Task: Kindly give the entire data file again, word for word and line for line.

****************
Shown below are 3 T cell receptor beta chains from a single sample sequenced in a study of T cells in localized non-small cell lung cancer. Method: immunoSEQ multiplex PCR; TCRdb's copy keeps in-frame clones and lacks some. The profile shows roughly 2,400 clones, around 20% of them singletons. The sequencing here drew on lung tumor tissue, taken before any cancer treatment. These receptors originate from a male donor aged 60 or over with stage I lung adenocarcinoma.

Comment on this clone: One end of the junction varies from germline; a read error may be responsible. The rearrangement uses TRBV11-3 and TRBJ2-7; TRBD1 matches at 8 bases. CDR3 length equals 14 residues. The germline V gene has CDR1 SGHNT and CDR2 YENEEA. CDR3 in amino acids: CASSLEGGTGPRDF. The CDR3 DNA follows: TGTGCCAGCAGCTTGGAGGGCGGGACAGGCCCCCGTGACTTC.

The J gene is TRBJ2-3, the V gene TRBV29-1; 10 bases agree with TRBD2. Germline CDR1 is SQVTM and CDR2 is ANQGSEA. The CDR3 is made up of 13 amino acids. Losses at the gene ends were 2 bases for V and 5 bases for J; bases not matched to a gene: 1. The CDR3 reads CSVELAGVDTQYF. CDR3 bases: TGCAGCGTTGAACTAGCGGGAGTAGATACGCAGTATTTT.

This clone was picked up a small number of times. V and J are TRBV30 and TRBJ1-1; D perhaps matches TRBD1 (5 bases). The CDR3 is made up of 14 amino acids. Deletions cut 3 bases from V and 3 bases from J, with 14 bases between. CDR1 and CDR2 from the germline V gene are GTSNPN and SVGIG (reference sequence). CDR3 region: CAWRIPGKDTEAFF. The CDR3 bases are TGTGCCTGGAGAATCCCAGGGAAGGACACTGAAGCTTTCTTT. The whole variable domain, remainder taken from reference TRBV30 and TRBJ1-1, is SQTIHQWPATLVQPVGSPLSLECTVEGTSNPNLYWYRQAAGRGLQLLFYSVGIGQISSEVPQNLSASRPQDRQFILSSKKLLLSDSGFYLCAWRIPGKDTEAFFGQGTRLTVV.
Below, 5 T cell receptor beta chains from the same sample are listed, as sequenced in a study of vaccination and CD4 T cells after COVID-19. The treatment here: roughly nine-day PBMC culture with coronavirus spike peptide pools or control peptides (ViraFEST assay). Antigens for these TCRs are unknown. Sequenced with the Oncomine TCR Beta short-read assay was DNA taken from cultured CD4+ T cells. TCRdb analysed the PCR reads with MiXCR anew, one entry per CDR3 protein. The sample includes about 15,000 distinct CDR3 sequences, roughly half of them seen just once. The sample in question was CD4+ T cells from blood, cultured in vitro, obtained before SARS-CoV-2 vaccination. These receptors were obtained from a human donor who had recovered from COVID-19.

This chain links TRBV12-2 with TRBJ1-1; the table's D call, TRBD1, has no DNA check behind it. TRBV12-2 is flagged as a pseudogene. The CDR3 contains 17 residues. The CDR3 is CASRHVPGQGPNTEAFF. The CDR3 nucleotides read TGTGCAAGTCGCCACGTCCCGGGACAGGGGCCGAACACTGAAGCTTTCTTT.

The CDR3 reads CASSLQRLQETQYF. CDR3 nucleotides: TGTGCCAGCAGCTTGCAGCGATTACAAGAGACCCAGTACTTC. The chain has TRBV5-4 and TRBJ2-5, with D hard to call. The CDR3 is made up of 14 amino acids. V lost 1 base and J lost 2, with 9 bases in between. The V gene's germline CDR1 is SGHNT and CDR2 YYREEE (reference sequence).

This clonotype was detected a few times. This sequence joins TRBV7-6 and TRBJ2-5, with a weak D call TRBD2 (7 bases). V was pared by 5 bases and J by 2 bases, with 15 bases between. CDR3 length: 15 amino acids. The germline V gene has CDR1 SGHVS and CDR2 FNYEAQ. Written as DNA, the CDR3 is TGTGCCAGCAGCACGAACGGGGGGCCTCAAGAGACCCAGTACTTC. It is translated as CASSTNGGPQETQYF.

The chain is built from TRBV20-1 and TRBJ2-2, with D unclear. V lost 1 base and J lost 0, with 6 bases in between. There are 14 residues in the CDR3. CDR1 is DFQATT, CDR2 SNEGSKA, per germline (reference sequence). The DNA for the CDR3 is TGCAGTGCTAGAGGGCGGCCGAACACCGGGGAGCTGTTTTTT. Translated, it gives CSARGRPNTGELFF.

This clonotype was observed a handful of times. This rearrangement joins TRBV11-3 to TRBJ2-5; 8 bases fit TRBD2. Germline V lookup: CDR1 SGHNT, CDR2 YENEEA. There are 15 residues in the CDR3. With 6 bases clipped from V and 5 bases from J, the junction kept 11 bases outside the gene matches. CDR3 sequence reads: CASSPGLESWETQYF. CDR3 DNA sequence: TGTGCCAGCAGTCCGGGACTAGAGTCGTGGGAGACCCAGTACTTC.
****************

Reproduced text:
Shown below are 3 T cell receptor beta chains from a single sample sequenced in a study of T cells in localized non-small cell lung cancer. Method: immunoSEQ multiplex PCR; TCRdb's copy keeps in-frame clones and lacks some. The profile shows roughly 2,400 clones, around 20% of them singletons. The sequencing here drew on lung tumor tissue, taken before any cancer treatment. These receptors originate from a male donor aged 60 or over with stage I lung adenocarcinoma.

Comment on this clone: One end of the junction varies from germline; a read error may be responsible. The rearrangement uses TRBV11-3 and TRBJ2-7; TRBD1 matches at 8 bases. CDR3 length equals 14 residues. The germline V gene has CDR1 SGHNT and CDR2 YENEEA. CDR3 in amino acids: CASSLEGGTGPRDF. The CDR3 DNA follows: TGTGCCAGCAGCTTGGAGGGCGGGACAGGCCCCCGTGACTTC.

The J gene is TRBJ2-3, the V gene TRBV29-1; 10 bases agree with TRBD2. Germline CDR1 is SQVTM and CDR2 is ANQGSEA. The CDR3 is made up of 13 amino acids. Losses at the gene ends were 2 bases for V and 5 bases for J; bases not matched to a gene: 1. The CDR3 reads CSVELAGVDTQYF. CDR3 bases: TGCAGCGTTGAACTAGCGGGAGTAGATACGCAGTATTTT.

This clone was picked up a small number of times. V and J are TRBV30 and TRBJ1-1; D perhaps matches TRBD1 (5 bases). The CDR3 is made up of 14 amino acids. Deletions cut 3 bases from V and 3 bases from J, with 14 bases between. CDR1 and CDR2 from the germline V gene are GTSNPN and SVGIG (reference sequence). CDR3 region: CAWRIPGKDTEAFF. The CDR3 bases are TGTGCCTGGAGAATCCCAGGGAAGGACACTGAAGCTTTCTTT. The whole variable domain, remainder taken from reference TRBV30 and TRBJ1-1, is SQTIHQWPATLVQPVGSPLSLECTVEGTSNPNLYWYRQAAGRGLQLLFYSVGIGQISSEVPQNLSASRPQDRQFILSSKKLLLSDSGFYLCAWRIPGKDTEAFFGQGTRLTVV.
Below, 5 T cell receptor beta chains from the same sample are listed, as sequenced in a study of vaccination and CD4 T cells after COVID-19. The treatment here: roughly nine-day PBMC culture with coronavirus spike peptide pools or control peptides (ViraFEST assay). Antigens for these TCRs are unknown. Sequenced with the Oncomine TCR Beta short-read assay was DNA taken from cultured CD4+ T cells. TCRdb analysed the PCR reads with MiXCR anew, one entry per CDR3 protein. The sample includes about 15,000 distinct CDR3 sequences, roughly half of them seen just once. The sample in question was CD4+ T cells from blood, cultured in vitro, obtained before SARS-CoV-2 vaccination. These receptors were obtained from a human donor who had recovered from COVID-19.

This chain links TRBV12-2 with TRBJ1-1; the table's D call, TRBD1, has no DNA check behind it. TRBV12-2 is flagged as a pseudogene. The CDR3 contains 17 residues. The CDR3 is CASRHVPGQGPNTEAFF. The CDR3 nucleotides read TGTGCAAGTCGCCACGTCCCGGGACAGGGGCCGAACACTGAAGCTTTCTTT.

The CDR3 reads CASSLQRLQETQYF. CDR3 nucleotides: TGTGCCAGCAGCTTGCAGCGATTACAAGAGACCCAGTACTTC. The chain has TRBV5-4 and TRBJ2-5, with D hard to call. The CDR3 is made up of 14 amino acids. V lost 1 base and J lost 2, with 9 bases in between. The V gene's germline CDR1 is SGHNT and CDR2 YYREEE (reference sequence).

This clonotype was detected a few times. This sequence joins TRBV7-6 and TRBJ2-5, with a weak D call TRBD2 (7 bases). V was pared by 5 bases and J by 2 bases, with 15 bases between. CDR3 length: 15 amino acids. The germline V gene has CDR1 SGHVS and CDR2 FNYEAQ. Written as DNA, the CDR3 is TGTGCCAGCAGCACGAACGGGGGGCCTCAAGAGACCCAGTACTTC. It is translated as CASSTNGGPQETQYF.

The chain is built from TRBV20-1 and TRBJ2-2, with D unclear. V lost 1 base and J lost 0, with 6 bases in between. There are 14 residues in the CDR3. CDR1 is DFQATT, CDR2 SNEGSKA, per germline (reference sequence). The DNA for the CDR3 is TGCAGTGCTAGAGGGCGGCCGAACACCGGGGAGCTGTTTTTT. Translated, it gives CSARGRPNTGELFF.

This clonotype was observed a handful of times. This rearrangement joins TRBV11-3 to TRBJ2-5; 8 bases fit TRBD2. Germline V lookup: CDR1 SGHNT, CDR2 YENEEA. There are 15 residues in the CDR3. With 6 bases clipped from V and 5 bases from J, the junction kept 11 bases outside the gene matches. CDR3 sequence reads: CASSPGLESWETQYF. CDR3 DNA sequence: TGTGCCAGCAGTCCGGGACTAGAGTCGTGGGAGACCCAGTACTTC.